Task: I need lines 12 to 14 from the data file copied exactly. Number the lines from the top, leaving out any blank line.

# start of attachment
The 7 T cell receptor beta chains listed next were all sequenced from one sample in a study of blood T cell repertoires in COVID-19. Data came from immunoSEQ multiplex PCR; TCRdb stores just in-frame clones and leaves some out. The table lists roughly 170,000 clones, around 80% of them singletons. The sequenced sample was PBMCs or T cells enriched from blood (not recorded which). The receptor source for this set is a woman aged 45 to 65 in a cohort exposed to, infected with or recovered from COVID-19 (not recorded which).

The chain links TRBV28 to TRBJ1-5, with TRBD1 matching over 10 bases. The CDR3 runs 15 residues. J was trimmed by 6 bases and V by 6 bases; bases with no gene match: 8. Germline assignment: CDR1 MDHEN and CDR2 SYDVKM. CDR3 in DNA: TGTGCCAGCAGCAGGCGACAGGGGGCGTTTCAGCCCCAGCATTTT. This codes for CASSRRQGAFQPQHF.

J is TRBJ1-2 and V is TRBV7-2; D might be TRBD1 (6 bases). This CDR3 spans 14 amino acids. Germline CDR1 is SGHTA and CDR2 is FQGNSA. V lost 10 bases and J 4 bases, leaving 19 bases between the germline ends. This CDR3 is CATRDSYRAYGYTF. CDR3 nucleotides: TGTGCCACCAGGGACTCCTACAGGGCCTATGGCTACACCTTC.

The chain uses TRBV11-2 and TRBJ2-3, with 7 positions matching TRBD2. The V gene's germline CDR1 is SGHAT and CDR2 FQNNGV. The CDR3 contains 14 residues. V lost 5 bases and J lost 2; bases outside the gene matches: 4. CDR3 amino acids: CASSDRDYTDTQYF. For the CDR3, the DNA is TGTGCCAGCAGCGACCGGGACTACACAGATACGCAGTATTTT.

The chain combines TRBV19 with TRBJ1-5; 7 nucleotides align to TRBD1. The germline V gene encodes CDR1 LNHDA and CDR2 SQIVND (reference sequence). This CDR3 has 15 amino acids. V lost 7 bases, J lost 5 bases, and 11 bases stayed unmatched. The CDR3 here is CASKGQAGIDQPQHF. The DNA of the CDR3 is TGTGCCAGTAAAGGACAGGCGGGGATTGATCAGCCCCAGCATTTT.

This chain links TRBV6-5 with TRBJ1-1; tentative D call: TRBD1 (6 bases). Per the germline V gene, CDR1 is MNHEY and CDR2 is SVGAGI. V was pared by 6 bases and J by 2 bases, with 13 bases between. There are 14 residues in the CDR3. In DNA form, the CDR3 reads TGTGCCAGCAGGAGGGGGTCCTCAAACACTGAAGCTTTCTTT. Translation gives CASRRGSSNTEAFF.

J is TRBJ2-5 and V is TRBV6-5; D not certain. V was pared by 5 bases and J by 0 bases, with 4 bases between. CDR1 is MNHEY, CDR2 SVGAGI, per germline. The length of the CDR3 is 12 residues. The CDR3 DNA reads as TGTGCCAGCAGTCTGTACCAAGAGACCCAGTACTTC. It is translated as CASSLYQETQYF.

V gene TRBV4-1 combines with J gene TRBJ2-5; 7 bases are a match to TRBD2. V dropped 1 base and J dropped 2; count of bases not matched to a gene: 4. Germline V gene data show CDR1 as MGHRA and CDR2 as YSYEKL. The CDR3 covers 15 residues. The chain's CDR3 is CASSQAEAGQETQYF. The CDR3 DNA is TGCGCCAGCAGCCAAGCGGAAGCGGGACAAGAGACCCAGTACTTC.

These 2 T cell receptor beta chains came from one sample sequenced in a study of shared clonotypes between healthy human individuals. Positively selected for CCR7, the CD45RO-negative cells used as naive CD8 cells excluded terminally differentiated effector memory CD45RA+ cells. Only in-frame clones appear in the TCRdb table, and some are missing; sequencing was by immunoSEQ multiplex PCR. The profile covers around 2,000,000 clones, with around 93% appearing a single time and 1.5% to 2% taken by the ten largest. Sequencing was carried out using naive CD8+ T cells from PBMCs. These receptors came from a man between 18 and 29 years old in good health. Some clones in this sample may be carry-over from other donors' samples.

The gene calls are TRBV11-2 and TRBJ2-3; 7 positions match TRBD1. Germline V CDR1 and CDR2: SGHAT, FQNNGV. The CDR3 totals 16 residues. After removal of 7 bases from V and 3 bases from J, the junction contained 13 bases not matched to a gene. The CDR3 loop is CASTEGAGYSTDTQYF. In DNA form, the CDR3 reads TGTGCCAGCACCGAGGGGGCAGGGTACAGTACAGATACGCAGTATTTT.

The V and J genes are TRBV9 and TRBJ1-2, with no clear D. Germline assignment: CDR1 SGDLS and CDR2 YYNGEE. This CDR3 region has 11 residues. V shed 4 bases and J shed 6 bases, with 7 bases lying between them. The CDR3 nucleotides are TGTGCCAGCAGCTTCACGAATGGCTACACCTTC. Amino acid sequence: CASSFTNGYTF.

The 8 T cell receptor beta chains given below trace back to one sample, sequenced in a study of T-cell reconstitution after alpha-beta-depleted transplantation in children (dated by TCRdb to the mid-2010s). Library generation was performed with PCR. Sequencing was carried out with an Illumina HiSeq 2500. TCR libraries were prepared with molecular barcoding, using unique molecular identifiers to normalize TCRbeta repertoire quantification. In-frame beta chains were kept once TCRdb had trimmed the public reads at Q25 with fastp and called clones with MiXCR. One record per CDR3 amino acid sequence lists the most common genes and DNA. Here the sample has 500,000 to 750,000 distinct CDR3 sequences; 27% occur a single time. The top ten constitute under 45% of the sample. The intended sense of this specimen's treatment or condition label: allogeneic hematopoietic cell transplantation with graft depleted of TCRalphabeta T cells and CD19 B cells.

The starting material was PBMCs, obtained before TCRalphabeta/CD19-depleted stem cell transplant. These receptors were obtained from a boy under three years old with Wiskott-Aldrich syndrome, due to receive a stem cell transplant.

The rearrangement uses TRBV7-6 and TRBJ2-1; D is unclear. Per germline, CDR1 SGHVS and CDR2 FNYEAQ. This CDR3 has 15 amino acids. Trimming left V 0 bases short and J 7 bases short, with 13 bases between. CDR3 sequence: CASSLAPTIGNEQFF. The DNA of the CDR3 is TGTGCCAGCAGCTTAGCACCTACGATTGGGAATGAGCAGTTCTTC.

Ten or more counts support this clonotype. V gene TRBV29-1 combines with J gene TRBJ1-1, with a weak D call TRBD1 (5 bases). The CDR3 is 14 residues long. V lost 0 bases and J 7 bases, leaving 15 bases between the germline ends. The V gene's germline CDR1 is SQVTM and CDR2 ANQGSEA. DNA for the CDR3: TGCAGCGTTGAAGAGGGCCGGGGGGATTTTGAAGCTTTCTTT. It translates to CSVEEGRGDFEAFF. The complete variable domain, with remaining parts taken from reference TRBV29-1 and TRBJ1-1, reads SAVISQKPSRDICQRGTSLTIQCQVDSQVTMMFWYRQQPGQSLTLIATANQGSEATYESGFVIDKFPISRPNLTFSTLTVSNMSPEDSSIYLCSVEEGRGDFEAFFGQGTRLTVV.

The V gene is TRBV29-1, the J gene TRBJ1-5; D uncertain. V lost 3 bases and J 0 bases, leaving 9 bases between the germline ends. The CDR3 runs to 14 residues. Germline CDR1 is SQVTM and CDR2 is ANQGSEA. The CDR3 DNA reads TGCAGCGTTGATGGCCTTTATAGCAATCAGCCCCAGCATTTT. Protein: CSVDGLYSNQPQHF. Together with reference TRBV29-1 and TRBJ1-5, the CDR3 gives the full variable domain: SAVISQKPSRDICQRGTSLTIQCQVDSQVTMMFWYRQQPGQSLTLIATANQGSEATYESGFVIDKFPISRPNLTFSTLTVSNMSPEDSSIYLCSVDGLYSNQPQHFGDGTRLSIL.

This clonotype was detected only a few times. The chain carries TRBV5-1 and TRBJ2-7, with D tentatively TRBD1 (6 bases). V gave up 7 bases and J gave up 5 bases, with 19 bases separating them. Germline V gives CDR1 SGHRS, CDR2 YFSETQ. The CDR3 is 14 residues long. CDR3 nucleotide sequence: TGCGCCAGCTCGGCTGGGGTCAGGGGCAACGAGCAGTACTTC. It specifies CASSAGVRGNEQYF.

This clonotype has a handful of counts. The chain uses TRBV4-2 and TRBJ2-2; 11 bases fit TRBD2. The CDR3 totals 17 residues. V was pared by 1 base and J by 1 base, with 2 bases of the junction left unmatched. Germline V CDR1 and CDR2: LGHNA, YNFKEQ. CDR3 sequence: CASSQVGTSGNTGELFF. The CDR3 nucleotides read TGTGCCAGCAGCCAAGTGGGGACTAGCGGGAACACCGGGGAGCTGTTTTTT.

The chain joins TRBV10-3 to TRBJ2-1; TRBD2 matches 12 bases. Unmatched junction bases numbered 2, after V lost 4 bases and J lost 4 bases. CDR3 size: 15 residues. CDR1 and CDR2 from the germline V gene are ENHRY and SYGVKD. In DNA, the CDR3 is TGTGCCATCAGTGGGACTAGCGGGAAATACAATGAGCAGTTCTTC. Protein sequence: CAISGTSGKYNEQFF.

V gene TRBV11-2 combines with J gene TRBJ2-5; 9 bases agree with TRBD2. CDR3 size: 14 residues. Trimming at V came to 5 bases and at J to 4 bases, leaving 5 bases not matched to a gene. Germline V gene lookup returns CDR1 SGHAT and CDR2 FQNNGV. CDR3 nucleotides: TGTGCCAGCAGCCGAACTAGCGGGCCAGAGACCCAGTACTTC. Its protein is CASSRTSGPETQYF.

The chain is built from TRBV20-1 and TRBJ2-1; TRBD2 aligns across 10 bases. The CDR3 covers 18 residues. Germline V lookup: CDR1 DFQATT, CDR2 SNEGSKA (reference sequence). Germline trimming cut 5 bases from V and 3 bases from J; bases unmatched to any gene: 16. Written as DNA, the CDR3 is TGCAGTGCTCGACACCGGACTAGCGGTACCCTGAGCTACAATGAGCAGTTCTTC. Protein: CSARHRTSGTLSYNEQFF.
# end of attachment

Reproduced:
The 8 T cell receptor beta chains given below trace back to one sample, sequenced in a study of T-cell reconstitution after alpha-beta-depleted transplantation in children (dated by TCRdb to the mid-2010s). Library generation was performed with PCR. Sequencing was carried out with an Illumina HiSeq 2500. TCR libraries were prepared with molecular barcoding, using unique molecular identifiers to normalize TCRbeta repertoire quantification. In-frame beta chains were kept once TCRdb had trimmed the public reads at Q25 with fastp and called clones with MiXCR. One record per CDR3 amino acid sequence lists the most common genes and DNA. Here the sample has 500,000 to 750,000 distinct CDR3 sequences; 27% occur a single time. The top ten constitute under 45% of the sample. The intended sense of this specimen's treatment or condition label: allogeneic hematopoietic cell transplantation with graft depleted of TCRalphabeta T cells and CD19 B cells.

The starting material was PBMCs, obtained before TCRalphabeta/CD19-depleted stem cell transplant. These receptors were obtained from a boy under three years old with Wiskott-Aldrich syndrome, due to receive a stem cell transplant.

The rearrangement uses TRBV7-6 and TRBJ2-1; D is unclear. Per germline, CDR1 SGHVS and CDR2 FNYEAQ. This CDR3 has 15 amino acids. Trimming left V 0 bases short and J 7 bases short, with 13 bases between. CDR3 sequence: CASSLAPTIGNEQFF. The DNA of the CDR3 is TGTGCCAGCAGCTTAGCACCTACGATTGGGAATGAGCAGTTCTTC.